Over time, cuneiform writing was adapted to write different languages, with each language developing its own set of signs and rules. Administrative records, legal documents, literary works, and religious texts of the era were transmitted to future generations through cuneiform.

By the 1st century AD, cuneiform gave way to alphabetical writing systems like Aramaic and Greek, gradually fading into obscurity. However, thanks to 19th-century scholars deciphering ancient inscriptions, valuable insights into the history, culture, and literature of the ancient Near East have been obtained.

Hieroglyph

Origins of Written Communication (Hieroglyphs)
Egyptian hieroglyphs.

Hieroglyphs are one of the ancient writing systems used in the ancient period. The mystery of hieroglyphic writing was deciphered in 1822 by the French philologist Jean-François Champollion through the study of the Rosetta Stone.

While many civilizations, such as Luvians and Urartu, had their own hieroglyphic scripts, the most well-known and ancient hieroglyphs belong to Egypt. Egyptian hieroglyphs were used for approximately 3600 years, from around 3200 BC to the 4th century AD. Moreover, they influenced other ancient writing systems like the Phoenician alphabet.

Egyptian hieroglyphs consist of various simple pictures representing sounds or meanings. These images could depict any animal, plant, human, object, or symbol. Each picture is used to convey the visual representation of something or an action, determining the sound or syllable of a spoken word.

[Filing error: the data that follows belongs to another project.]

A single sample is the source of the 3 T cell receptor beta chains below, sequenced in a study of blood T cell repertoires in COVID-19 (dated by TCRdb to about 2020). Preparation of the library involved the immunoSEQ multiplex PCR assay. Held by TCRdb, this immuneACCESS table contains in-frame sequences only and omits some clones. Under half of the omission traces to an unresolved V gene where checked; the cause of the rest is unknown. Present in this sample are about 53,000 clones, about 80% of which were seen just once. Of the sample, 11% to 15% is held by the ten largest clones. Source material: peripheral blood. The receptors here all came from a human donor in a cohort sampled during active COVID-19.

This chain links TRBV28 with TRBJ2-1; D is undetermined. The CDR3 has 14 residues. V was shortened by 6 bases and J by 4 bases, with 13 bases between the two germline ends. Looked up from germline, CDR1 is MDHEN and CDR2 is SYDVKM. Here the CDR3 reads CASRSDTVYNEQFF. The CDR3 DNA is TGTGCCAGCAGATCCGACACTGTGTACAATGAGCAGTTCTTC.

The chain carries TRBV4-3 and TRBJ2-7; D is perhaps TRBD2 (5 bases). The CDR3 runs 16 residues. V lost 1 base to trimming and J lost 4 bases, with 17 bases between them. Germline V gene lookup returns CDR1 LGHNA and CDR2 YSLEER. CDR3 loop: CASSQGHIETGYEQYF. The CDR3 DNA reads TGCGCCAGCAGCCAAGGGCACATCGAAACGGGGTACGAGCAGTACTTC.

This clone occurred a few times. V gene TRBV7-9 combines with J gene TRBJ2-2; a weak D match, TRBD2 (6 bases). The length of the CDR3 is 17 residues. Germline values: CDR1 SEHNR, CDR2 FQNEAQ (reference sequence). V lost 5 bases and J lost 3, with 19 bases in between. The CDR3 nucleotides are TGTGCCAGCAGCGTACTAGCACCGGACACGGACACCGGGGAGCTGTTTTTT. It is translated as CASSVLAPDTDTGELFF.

Hieroglyphic writing can be arranged from top to bottom or from right to left. The direction of the writing is understood based on the orientation of the images. Because writing and reading hieroglyphs required artistic skill and comprehensive education, it was typically carried out by privileged individuals such as pharaohs, nobles, and priests.

Geoglyph

Origins of Written Communication (Geoglyph)
One of the geoglyphs in Nazca.

Geoglyph is a term used to describe large motifs created by humans on the earth. The purpose behind their creation still remains a mystery. Some researchers suggest that geoglyphs might have been used for purposes such as celestial calendars, rituals, art, or communication.

The most significant examples of geoglyphs have been found in the Nazca Desert in Peru. These geoglyphs are created by removing the dark-colored rocks on the surface of the desert to reveal the lighter-colored ground beneath.

The Nazca Lines include various motifs and anthropomorphic figures such as geometric shapes, animals, and plants. It is believed that the Nazca Lines might have served as a tool for managing agricultural activities in the Nazca culture.

Petroglyph

Origins of Written Communication (Petroglyph)